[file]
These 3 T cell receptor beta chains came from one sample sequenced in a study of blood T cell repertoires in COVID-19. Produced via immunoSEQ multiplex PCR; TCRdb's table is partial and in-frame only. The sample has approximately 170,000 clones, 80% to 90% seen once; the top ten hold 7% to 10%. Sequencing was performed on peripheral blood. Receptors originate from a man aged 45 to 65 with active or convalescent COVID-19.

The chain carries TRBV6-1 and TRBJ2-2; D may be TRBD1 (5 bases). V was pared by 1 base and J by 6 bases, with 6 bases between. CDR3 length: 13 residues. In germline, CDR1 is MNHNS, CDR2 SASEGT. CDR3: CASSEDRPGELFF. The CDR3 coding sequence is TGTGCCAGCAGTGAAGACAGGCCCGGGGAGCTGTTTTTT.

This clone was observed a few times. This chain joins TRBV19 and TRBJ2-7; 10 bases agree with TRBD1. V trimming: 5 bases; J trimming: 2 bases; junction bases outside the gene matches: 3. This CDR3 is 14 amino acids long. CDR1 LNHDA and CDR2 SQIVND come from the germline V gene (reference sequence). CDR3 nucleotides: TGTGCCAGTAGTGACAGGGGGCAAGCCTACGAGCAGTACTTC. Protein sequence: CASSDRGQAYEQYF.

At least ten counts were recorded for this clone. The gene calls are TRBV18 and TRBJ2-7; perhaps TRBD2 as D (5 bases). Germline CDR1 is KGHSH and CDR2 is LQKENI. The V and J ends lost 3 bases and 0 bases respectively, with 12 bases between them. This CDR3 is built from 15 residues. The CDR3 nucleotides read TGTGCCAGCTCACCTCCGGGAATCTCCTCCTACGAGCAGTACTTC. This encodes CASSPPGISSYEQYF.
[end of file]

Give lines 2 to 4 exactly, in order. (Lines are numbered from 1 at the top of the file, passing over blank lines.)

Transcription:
The chain carries TRBV6-1 and TRBJ2-2; D may be TRBD1 (5 bases). V was pared by 1 base and J by 6 bases, with 6 bases between. CDR3 length: 13 residues. In germline, CDR1 is MNHNS, CDR2 SASEGT. CDR3: CASSEDRPGELFF. The CDR3 coding sequence is TGTGCCAGCAGTGAAGACAGGCCCGGGGAGCTGTTTTTT.

This clone was observed a few times. This chain joins TRBV19 and TRBJ2-7; 10 bases agree with TRBD1. V trimming: 5 bases; J trimming: 2 bases; junction bases outside the gene matches: 3. This CDR3 is 14 amino acids long. CDR1 LNHDA and CDR2 SQIVND come from the germline V gene (reference sequence). CDR3 nucleotides: TGTGCCAGTAGTGACAGGGGGCAAGCCTACGAGCAGTACTTC. Protein sequence: CASSDRGQAYEQYF.

At least ten counts were recorded for this clone. The gene calls are TRBV18 and TRBJ2-7; perhaps TRBD2 as D (5 bases). Germline CDR1 is KGHSH and CDR2 is LQKENI. The V and J ends lost 3 bases and 0 bases respectively, with 12 bases between them. This CDR3 is built from 15 residues. The CDR3 nucleotides read TGTGCCAGCTCACCTCCGGGAATCTCCTCCTACGAGCAGTACTTC. This encodes CASSPPGISSYEQYF.